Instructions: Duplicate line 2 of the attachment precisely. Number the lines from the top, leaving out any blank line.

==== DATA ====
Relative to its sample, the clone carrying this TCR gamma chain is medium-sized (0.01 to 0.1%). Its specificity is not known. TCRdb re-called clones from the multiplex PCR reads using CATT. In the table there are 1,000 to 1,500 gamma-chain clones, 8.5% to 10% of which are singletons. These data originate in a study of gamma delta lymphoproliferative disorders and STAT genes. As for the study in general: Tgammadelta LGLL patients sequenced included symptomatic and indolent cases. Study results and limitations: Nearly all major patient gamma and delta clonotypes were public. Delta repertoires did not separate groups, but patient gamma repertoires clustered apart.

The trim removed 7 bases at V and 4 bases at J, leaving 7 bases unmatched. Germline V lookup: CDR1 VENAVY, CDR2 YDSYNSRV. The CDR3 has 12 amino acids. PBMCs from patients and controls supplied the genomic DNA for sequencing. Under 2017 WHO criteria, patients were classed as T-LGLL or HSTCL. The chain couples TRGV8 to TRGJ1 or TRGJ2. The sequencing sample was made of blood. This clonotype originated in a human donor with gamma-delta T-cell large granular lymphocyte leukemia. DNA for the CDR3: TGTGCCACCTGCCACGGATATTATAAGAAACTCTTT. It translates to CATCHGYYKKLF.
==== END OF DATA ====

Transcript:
The trim removed 7 bases at V and 4 bases at J, leaving 7 bases unmatched. Germline V lookup: CDR1 VENAVY, CDR2 YDSYNSRV. The CDR3 has 12 amino acids. PBMCs from patients and controls supplied the genomic DNA for sequencing. Under 2017 WHO criteria, patients were classed as T-LGLL or HSTCL. The chain couples TRGV8 to TRGJ1 or TRGJ2. The sequencing sample was made of blood. This clonotype originated in a human donor with gamma-delta T-cell large granular lymphocyte leukemia. DNA for the CDR3: TGTGCCACCTGCCACGGATATTATAAGAAACTCTTT. It translates to CATCHGYYKKLF.